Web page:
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What is Puja?


Puja means Honour, worship, reverence.


Puja is believed to be derived from the Dravidian (see Dasas) word 'pu-chey', (flower action) or worship with the offering of flowers. Some trace it to the Dravidian word 'pusu', to anoint or smear with sandalwood paste or vermilion.

The term puja is now used to include all forms of ceremonial worship, ranging from the simple daily offerings of flowers, fruit, leaves, rice, sweetmeats and water to the deities in homes or temples, to the sacrifices of goats and chickens in temples dedicated to Kali, Durga and other female deities. This rite is performed, in its bloodless form, by all pious Hindus at least once a day.

There are three kinds of pujas: great, intermediate and small.

A great puja is usually a community affair or performed during important occasions like religious festivals. This puja comprises of these steps:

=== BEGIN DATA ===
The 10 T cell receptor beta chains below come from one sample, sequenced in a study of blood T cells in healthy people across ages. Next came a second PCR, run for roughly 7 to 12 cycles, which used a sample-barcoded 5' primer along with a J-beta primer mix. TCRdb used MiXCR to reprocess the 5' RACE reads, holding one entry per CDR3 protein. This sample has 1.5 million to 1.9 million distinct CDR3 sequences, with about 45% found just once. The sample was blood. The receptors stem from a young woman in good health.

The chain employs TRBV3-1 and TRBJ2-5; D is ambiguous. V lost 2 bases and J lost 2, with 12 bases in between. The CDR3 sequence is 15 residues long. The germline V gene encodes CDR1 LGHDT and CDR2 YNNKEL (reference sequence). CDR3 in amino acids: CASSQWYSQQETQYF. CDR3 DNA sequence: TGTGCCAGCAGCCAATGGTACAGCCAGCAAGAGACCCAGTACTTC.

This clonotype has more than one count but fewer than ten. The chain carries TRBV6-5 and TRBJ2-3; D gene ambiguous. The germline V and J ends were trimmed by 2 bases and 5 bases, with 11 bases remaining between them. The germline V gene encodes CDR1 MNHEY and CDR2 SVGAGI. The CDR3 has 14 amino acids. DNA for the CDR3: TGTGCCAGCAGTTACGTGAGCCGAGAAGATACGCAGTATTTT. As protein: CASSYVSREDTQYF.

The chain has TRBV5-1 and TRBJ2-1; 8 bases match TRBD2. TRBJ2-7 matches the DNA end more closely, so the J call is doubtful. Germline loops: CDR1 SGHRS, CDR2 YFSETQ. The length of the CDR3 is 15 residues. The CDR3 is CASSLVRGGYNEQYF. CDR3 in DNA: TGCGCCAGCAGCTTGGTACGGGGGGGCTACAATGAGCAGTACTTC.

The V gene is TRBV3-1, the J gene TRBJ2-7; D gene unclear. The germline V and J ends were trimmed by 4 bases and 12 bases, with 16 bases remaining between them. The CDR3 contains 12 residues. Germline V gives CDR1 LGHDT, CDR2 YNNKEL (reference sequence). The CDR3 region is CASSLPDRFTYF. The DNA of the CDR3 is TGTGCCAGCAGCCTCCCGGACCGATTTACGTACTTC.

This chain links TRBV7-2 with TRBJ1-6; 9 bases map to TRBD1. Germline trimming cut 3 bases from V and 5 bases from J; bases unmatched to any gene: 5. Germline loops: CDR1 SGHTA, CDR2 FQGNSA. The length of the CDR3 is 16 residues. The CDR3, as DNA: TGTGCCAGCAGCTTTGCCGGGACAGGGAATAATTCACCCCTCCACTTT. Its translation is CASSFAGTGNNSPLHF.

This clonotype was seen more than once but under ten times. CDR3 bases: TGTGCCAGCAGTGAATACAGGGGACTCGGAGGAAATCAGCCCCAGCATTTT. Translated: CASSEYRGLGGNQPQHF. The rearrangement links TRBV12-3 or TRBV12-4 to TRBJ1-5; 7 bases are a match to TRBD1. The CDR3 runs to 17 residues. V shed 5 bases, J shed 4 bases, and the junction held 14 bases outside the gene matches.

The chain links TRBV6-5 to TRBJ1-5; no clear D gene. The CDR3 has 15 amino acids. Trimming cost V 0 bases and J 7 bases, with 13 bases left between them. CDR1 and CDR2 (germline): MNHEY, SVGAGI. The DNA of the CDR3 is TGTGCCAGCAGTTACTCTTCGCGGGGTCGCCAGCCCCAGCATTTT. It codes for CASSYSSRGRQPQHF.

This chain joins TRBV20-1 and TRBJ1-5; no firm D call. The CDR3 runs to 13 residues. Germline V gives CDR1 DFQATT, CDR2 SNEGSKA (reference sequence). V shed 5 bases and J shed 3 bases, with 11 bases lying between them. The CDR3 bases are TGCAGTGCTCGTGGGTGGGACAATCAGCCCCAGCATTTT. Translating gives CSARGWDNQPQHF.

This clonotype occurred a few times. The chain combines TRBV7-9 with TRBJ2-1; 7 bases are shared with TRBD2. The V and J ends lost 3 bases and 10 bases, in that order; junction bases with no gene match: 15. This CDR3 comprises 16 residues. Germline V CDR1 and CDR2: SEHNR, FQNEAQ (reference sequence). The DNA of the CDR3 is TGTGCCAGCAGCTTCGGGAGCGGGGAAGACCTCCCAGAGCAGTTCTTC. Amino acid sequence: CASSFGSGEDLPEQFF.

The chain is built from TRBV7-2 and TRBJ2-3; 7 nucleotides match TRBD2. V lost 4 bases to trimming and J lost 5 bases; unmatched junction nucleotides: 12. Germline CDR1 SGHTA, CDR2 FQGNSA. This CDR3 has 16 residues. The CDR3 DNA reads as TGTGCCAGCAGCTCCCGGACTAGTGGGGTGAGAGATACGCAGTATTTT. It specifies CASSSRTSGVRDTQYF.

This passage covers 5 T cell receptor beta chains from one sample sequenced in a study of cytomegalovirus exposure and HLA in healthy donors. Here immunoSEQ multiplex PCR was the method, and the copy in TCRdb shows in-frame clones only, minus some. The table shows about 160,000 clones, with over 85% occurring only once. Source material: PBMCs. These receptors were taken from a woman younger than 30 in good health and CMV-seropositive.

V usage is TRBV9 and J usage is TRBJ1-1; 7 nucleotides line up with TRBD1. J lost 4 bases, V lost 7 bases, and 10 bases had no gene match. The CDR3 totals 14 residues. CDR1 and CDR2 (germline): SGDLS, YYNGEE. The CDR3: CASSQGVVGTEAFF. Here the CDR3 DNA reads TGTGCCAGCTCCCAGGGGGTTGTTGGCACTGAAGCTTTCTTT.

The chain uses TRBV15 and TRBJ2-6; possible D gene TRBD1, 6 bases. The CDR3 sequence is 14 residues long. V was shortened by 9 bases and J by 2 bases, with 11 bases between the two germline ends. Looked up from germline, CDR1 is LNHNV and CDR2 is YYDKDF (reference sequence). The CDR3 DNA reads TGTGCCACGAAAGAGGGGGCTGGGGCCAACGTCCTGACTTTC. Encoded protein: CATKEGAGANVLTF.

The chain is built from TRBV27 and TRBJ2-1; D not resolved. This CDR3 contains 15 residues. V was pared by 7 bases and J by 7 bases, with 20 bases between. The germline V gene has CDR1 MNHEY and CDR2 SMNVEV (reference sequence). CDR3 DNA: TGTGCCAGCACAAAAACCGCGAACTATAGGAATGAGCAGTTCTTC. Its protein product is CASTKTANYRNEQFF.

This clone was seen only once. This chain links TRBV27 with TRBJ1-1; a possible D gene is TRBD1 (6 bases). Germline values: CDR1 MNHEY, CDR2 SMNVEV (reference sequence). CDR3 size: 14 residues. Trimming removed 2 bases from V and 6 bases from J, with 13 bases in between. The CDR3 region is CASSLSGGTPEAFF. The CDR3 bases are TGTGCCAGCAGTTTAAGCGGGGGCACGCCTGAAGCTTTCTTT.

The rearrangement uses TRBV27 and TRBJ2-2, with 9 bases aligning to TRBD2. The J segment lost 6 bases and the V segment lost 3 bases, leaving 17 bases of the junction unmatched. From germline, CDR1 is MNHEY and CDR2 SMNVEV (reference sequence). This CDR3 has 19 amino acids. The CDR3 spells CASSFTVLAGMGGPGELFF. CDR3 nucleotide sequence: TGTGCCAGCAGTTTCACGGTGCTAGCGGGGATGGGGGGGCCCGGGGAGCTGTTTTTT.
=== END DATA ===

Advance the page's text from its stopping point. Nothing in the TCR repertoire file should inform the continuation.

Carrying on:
Avahana - the invocation of the deity.

Asana - a seat is offered to the deity.

Svagata - the deity is welcomed, asked about his journey and whether he faced any problem coming to the place of puja.

Padya - the feet of the deity are washed with water.

Arghya - a respectful offering of water is made to the god. This water is laced with sandalwood paste, vermilion and rice.

Achamania - water is then offered for washing the face and mouth of the deity.

Madhu-parka - a beverage made of honey, sugar, and milk is offered to the deity.

Snanajala - the deity is offered water for bathing.

Bhushana abharanasya - clothes, jewels and ornaments are offered next.

Gandha - sandalwood paste or any other fragrant object is offered.

Akshata - grains of rice mixed with vermilion are offered.

Pushpanjali - flowers are offered.

Dhupa - incense is lit.

Dipa - the lamp is lit.

Naivedya - rice, fruit, butter and sugar are offered next.

Visarjana - the deity is finally bidden farewell.

At the end, arati is performed.

 

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